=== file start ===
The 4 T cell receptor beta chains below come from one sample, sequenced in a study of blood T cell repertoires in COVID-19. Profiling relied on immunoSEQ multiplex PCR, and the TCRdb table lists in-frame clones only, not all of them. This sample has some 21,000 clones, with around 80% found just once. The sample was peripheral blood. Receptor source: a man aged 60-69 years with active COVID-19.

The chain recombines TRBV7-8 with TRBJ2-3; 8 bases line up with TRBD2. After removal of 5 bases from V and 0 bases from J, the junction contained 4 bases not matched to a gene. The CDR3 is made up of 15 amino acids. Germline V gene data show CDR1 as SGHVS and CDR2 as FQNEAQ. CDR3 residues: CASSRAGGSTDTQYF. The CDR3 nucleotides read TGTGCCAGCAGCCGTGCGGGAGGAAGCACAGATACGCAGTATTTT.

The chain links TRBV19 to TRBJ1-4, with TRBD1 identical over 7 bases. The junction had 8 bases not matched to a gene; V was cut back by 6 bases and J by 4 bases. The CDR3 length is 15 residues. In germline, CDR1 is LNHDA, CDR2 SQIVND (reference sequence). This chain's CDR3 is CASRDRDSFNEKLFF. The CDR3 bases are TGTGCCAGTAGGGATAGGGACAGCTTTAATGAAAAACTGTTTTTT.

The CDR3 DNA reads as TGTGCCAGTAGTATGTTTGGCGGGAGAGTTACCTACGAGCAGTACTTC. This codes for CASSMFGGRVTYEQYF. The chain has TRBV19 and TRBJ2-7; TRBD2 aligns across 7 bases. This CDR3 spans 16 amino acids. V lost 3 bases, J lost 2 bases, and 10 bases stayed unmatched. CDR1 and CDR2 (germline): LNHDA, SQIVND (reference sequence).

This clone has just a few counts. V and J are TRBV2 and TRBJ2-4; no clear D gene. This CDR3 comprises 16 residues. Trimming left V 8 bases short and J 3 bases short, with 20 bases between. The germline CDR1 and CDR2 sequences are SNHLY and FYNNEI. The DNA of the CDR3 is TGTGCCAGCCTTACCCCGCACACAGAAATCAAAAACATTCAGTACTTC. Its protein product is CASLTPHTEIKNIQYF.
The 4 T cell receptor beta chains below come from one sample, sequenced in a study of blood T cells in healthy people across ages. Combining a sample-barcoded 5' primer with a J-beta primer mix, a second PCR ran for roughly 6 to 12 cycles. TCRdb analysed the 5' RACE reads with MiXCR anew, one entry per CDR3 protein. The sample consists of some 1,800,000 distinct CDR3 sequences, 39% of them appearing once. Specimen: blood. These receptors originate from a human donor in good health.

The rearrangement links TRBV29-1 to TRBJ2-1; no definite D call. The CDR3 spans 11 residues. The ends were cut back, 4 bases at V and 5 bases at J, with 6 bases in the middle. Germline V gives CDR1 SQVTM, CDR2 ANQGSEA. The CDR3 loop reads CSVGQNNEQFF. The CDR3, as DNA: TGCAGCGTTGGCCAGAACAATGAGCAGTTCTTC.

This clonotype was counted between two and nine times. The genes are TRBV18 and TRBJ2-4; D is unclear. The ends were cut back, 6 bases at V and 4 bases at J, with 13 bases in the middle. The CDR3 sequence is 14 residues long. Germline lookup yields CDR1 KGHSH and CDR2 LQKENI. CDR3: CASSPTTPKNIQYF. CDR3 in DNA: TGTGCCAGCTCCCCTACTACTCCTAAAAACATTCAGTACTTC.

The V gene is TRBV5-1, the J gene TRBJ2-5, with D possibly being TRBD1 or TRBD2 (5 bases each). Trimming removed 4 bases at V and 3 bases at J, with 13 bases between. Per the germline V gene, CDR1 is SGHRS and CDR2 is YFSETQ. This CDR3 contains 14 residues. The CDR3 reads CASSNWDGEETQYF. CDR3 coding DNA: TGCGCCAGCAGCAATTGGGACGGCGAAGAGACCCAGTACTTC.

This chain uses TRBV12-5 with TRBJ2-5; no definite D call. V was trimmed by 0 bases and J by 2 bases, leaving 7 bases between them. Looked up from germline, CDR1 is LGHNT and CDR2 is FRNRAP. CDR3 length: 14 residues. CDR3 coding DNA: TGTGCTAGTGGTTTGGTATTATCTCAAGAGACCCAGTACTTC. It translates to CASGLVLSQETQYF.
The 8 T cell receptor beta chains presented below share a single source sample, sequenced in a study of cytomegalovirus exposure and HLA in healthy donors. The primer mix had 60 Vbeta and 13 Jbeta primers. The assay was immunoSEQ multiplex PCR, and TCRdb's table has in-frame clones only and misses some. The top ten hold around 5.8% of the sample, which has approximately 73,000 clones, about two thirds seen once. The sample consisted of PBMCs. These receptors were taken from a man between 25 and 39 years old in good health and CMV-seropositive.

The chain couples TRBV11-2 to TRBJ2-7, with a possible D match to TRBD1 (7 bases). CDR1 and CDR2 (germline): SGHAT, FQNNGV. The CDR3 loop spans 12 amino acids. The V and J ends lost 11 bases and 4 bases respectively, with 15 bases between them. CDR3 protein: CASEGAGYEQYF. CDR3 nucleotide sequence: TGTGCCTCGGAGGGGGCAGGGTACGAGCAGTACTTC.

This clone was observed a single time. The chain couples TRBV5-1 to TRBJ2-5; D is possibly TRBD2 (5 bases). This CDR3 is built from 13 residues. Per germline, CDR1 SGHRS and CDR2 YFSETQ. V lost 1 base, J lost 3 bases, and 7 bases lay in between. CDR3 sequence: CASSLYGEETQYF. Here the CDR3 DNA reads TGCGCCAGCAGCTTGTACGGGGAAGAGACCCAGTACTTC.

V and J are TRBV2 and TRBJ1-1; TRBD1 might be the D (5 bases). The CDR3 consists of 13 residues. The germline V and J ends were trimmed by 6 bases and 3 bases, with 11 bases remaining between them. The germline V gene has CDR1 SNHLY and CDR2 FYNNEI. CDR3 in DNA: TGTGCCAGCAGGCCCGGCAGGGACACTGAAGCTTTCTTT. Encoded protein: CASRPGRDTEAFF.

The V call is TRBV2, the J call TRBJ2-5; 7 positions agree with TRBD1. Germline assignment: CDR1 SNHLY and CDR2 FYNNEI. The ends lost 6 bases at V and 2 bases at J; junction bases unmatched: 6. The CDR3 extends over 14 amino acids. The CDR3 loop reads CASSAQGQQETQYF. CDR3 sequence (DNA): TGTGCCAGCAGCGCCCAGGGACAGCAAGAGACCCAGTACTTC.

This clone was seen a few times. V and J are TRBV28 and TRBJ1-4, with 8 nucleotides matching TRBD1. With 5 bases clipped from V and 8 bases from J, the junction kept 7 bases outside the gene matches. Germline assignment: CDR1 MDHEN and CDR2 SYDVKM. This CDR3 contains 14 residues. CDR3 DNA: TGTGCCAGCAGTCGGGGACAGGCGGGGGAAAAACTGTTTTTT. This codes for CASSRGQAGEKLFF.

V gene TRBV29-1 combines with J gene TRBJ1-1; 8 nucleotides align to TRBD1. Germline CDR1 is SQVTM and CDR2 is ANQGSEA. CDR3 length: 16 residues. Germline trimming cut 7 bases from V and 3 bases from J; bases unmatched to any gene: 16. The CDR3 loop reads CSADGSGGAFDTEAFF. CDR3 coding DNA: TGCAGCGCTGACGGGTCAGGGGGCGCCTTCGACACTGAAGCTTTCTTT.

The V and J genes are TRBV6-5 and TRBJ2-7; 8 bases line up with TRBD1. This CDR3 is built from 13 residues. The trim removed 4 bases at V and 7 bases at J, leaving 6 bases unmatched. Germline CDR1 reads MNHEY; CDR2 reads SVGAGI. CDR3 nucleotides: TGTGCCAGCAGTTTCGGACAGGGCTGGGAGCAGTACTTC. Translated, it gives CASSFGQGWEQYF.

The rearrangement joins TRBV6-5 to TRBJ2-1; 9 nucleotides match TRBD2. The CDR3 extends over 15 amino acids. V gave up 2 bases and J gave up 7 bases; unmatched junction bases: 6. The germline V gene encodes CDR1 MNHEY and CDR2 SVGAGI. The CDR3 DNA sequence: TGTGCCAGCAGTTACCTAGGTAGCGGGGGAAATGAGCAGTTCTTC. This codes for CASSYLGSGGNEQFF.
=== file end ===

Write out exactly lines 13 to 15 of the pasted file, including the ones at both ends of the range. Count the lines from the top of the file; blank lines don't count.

This clone was observed a single time. The chain couples TRBV5-1 to TRBJ2-5; D is possibly TRBD2 (5 bases). This CDR3 is built from 13 residues. Per germline, CDR1 SGHRS and CDR2 YFSETQ. V lost 1 base, J lost 3 bases, and 7 bases lay in between. CDR3 sequence: CASSLYGEETQYF. Here the CDR3 DNA reads TGCGCCAGCAGCTTGTACGGGGAAGAGACCCAGTACTTC.

V and J are TRBV2 and TRBJ1-1; TRBD1 might be the D (5 bases). The CDR3 consists of 13 residues. The germline V and J ends were trimmed by 6 bases and 3 bases, with 11 bases remaining between them. The germline V gene has CDR1 SNHLY and CDR2 FYNNEI. CDR3 in DNA: TGTGCCAGCAGGCCCGGCAGGGACACTGAAGCTTTCTTT. Encoded protein: CASRPGRDTEAFF.

The V call is TRBV2, the J call TRBJ2-5; 7 positions agree with TRBD1. Germline assignment: CDR1 SNHLY and CDR2 FYNNEI. The ends lost 6 bases at V and 2 bases at J; junction bases unmatched: 6. The CDR3 extends over 14 amino acids. The CDR3 loop reads CASSAQGQQETQYF. CDR3 sequence (DNA): TGTGCCAGCAGCGCCCAGGGACAGCAAGAGACCCAGTACTTC.